Whether done casually or competitively, Picnic triathlons are meant to be a fun, motivating way to experience the outdoors by blending mixed-sport skills with nature. I encourage anyone to give this a go as a goal to finish in under 24 hours! If you Southern Oregon/Nor Cal triathletes have been looking for an excuse to get up Mt. McLoughlin...HERE IT IS!!! (for those based in Ashland/Medford, I think it is fair game to make a variation that starts from Ashland up Dead Indian Memorial or travel over to take me down on this)
A little about the places and "Picnic" triathlons:
Mount McLoughlin is a steep-sided stratovolcano, or composite volcano, in the Cascade Range of southern Oregon and within the Sky Lakes Wilderness. It is one of the volcanic peaks in the Cascade Volcanic Arc, within the High Cascades sector (wikipedia). Standing at 9,495' above sea level, It is also the tallest peak in Southern Oregon (AllTrails). As a prominent peak, it does have a history of speed efforts even having both ascent and circumnavigation FKTs.
Lake of the Woods is a beautiful and rare high mountain lake. Lake of the Woods is one of just a few natural lakes in Southern Oregon suitable for multi use recreation. Fortunate not to be on the reservoir system, our water level only fluctuates a 1-2 feet per year. While it is ultilized for motorized recreation, it is very suitable for recreational swimming.
I had been staring at these two on a map for quite some time, thinking they were perfect for a human-powered "Picnic" style (bike-swim-mountain run-swim-bike) triathlon, like that of the famed Yosemite Picnic and the Grand Teton Picnic. Being back in Klamath Falls for the teaching year, and during the West Coast Fire Apocalypse that was September 2020, with every other option seemingly closed or full of smoke, I decided it was time to bring this fun, human-powered adventure to life.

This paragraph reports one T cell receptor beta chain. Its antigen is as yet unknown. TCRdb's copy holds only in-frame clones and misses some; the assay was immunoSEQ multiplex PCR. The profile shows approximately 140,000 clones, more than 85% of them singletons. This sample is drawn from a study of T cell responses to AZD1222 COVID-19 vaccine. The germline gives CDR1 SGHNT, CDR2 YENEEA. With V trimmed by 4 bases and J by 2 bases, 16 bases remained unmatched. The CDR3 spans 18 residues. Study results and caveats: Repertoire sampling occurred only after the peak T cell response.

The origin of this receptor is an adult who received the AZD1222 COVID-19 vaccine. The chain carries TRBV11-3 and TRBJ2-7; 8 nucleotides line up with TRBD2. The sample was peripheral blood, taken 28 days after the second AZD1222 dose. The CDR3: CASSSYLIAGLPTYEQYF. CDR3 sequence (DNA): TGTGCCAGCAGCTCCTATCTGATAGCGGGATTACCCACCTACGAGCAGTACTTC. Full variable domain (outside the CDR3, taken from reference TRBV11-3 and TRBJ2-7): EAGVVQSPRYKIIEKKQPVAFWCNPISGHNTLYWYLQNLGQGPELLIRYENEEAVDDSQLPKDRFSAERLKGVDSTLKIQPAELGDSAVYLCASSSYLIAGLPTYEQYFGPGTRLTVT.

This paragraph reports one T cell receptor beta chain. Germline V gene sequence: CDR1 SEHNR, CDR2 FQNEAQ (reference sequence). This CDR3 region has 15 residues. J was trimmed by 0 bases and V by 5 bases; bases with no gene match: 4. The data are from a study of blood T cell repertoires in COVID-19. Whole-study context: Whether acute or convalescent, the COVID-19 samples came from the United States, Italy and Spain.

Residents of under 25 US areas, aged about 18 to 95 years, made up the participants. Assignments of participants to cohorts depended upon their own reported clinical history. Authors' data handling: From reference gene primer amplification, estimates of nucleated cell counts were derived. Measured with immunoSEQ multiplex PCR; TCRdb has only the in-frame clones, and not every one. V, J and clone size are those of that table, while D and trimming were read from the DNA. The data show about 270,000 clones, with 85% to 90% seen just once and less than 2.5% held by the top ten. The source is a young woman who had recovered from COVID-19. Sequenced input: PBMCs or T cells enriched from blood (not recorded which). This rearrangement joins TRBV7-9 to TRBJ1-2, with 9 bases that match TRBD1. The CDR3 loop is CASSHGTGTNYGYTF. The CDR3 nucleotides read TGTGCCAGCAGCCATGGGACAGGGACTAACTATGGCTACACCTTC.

In short, “picnic triathlon” efforts are usually bike, then swim, then run a mountain and back down, then swim back, then bike back. The efforts usually also start from a town or hub so as to be conducive to completely human-powered, unsupported execution. (though supported and self-supported are acceptable too for the record boards here)
The Route (play-by-play):
Enjoy food at:
Rodeos Pizza - amazing bottled beer selection, some of the best pizza you will ever have (closes at 9 in summer, 8 in winter)
The Pikey - Good Burger selection, and bar fare (usually serving food until 2am) *hours adjusted currently (Sept 2020) due to COVID (10pm)
My own experience:
I went in complete unsupported fashion in a time of 11hrs, 46min, 59sec
(photos in Strava links below) Here is an IG Stories Highlight Reel of the adventure.
Bike 1 - starting just after 7:34am - 38.75 miles in 2:09:21
Swim 1 - in 57:09
Up & down Mcloughlin - 15.89 miles in 4:08:35
Swim 2 - in 54:46
Bike 2 - finishing at 7:21pm - 38.75 miles in 2:00:59
I think that this effort could easily see times under the 10 hour mark, eventually seeing sub-9s.
By Jason Hardrath (STRAVA, IG or FB)